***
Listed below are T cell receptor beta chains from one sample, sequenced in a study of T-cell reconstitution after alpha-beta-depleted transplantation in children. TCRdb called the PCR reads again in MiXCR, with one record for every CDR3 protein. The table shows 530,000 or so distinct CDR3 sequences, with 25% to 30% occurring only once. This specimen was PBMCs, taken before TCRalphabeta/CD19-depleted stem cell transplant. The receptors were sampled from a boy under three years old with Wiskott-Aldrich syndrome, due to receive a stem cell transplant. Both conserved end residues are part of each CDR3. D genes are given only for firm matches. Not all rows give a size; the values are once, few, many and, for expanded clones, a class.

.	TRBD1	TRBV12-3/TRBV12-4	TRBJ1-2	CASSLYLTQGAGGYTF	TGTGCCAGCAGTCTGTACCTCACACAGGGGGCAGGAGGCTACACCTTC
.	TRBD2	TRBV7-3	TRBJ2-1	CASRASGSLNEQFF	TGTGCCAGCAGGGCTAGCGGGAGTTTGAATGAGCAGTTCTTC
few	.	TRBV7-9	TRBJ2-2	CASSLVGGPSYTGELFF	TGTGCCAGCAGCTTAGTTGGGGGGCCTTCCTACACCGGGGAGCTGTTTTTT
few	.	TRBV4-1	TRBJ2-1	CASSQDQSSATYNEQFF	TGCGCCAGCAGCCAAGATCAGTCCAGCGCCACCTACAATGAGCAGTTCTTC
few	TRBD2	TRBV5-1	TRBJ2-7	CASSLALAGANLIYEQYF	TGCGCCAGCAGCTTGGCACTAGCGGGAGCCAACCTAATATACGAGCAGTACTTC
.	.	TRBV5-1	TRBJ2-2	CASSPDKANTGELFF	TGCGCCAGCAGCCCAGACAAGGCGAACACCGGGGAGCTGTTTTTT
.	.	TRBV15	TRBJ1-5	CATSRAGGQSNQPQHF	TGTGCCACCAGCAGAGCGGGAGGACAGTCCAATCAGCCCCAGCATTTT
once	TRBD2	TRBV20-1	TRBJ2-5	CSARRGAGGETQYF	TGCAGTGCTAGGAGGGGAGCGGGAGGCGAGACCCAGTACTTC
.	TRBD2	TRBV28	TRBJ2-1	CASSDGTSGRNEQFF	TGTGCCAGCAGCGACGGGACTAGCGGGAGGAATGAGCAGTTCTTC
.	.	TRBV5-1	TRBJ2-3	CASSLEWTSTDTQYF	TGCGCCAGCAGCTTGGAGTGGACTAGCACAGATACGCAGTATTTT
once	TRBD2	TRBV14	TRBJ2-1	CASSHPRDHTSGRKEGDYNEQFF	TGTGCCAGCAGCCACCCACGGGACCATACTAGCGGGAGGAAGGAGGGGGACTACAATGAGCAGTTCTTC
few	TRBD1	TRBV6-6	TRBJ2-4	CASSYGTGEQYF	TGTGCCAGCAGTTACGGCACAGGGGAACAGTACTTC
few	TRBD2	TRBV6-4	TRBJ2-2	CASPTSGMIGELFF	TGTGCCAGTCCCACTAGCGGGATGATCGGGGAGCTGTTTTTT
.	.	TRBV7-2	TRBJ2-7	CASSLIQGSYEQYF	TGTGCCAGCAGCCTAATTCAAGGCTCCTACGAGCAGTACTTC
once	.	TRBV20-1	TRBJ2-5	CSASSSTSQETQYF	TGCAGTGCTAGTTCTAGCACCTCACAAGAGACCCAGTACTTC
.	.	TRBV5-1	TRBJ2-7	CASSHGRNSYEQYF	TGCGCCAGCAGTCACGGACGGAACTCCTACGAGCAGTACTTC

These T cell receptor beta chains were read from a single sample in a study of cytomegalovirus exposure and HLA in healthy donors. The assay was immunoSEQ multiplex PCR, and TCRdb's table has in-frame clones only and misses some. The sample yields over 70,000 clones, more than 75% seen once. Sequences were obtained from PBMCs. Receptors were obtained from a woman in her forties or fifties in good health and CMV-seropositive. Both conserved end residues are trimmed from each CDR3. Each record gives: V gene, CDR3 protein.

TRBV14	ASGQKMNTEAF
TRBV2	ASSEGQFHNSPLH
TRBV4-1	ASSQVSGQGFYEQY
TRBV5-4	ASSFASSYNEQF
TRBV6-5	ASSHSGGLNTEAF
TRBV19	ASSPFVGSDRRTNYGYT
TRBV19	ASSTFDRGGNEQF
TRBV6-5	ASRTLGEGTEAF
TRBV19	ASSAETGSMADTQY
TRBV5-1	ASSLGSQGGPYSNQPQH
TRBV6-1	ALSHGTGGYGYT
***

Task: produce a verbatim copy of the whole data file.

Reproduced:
Listed below are T cell receptor beta chains from one sample, sequenced in a study of T-cell reconstitution after alpha-beta-depleted transplantation in children. TCRdb called the PCR reads again in MiXCR, with one record for every CDR3 protein. The table shows 530,000 or so distinct CDR3 sequences, with 25% to 30% occurring only once. This specimen was PBMCs, taken before TCRalphabeta/CD19-depleted stem cell transplant. The receptors were sampled from a boy under three years old with Wiskott-Aldrich syndrome, due to receive a stem cell transplant. Both conserved end residues are part of each CDR3. D genes are given only for firm matches. Not all rows give a size; the values are once, few, many and, for expanded clones, a class.

.	TRBD1	TRBV12-3/TRBV12-4	TRBJ1-2	CASSLYLTQGAGGYTF	TGTGCCAGCAGTCTGTACCTCACACAGGGGGCAGGAGGCTACACCTTC
.	TRBD2	TRBV7-3	TRBJ2-1	CASRASGSLNEQFF	TGTGCCAGCAGGGCTAGCGGGAGTTTGAATGAGCAGTTCTTC
few	.	TRBV7-9	TRBJ2-2	CASSLVGGPSYTGELFF	TGTGCCAGCAGCTTAGTTGGGGGGCCTTCCTACACCGGGGAGCTGTTTTTT
few	.	TRBV4-1	TRBJ2-1	CASSQDQSSATYNEQFF	TGCGCCAGCAGCCAAGATCAGTCCAGCGCCACCTACAATGAGCAGTTCTTC
few	TRBD2	TRBV5-1	TRBJ2-7	CASSLALAGANLIYEQYF	TGCGCCAGCAGCTTGGCACTAGCGGGAGCCAACCTAATATACGAGCAGTACTTC
.	.	TRBV5-1	TRBJ2-2	CASSPDKANTGELFF	TGCGCCAGCAGCCCAGACAAGGCGAACACCGGGGAGCTGTTTTTT
.	.	TRBV15	TRBJ1-5	CATSRAGGQSNQPQHF	TGTGCCACCAGCAGAGCGGGAGGACAGTCCAATCAGCCCCAGCATTTT
once	TRBD2	TRBV20-1	TRBJ2-5	CSARRGAGGETQYF	TGCAGTGCTAGGAGGGGAGCGGGAGGCGAGACCCAGTACTTC
.	TRBD2	TRBV28	TRBJ2-1	CASSDGTSGRNEQFF	TGTGCCAGCAGCGACGGGACTAGCGGGAGGAATGAGCAGTTCTTC
.	.	TRBV5-1	TRBJ2-3	CASSLEWTSTDTQYF	TGCGCCAGCAGCTTGGAGTGGACTAGCACAGATACGCAGTATTTT
once	TRBD2	TRBV14	TRBJ2-1	CASSHPRDHTSGRKEGDYNEQFF	TGTGCCAGCAGCCACCCACGGGACCATACTAGCGGGAGGAAGGAGGGGGACTACAATGAGCAGTTCTTC
few	TRBD1	TRBV6-6	TRBJ2-4	CASSYGTGEQYF	TGTGCCAGCAGTTACGGCACAGGGGAACAGTACTTC
few	TRBD2	TRBV6-4	TRBJ2-2	CASPTSGMIGELFF	TGTGCCAGTCCCACTAGCGGGATGATCGGGGAGCTGTTTTTT
.	.	TRBV7-2	TRBJ2-7	CASSLIQGSYEQYF	TGTGCCAGCAGCCTAATTCAAGGCTCCTACGAGCAGTACTTC
once	.	TRBV20-1	TRBJ2-5	CSASSSTSQETQYF	TGCAGTGCTAGTTCTAGCACCTCACAAGAGACCCAGTACTTC
.	.	TRBV5-1	TRBJ2-7	CASSHGRNSYEQYF	TGCGCCAGCAGTCACGGACGGAACTCCTACGAGCAGTACTTC

These T cell receptor beta chains were read from a single sample in a study of cytomegalovirus exposure and HLA in healthy donors. The assay was immunoSEQ multiplex PCR, and TCRdb's table has in-frame clones only and misses some. The sample yields over 70,000 clones, more than 75% seen once. Sequences were obtained from PBMCs. Receptors were obtained from a woman in her forties or fifties in good health and CMV-seropositive. Both conserved end residues are trimmed from each CDR3. Each record gives: V gene, CDR3 protein.

TRBV14	ASGQKMNTEAF
TRBV2	ASSEGQFHNSPLH
TRBV4-1	ASSQVSGQGFYEQY
TRBV5-4	ASSFASSYNEQF
TRBV6-5	ASSHSGGLNTEAF
TRBV19	ASSPFVGSDRRTNYGYT
TRBV19	ASSTFDRGGNEQF
TRBV6-5	ASRTLGEGTEAF
TRBV19	ASSAETGSMADTQY
TRBV5-1	ASSLGSQGGPYSNQPQH
TRBV6-1	ALSHGTGGYGYT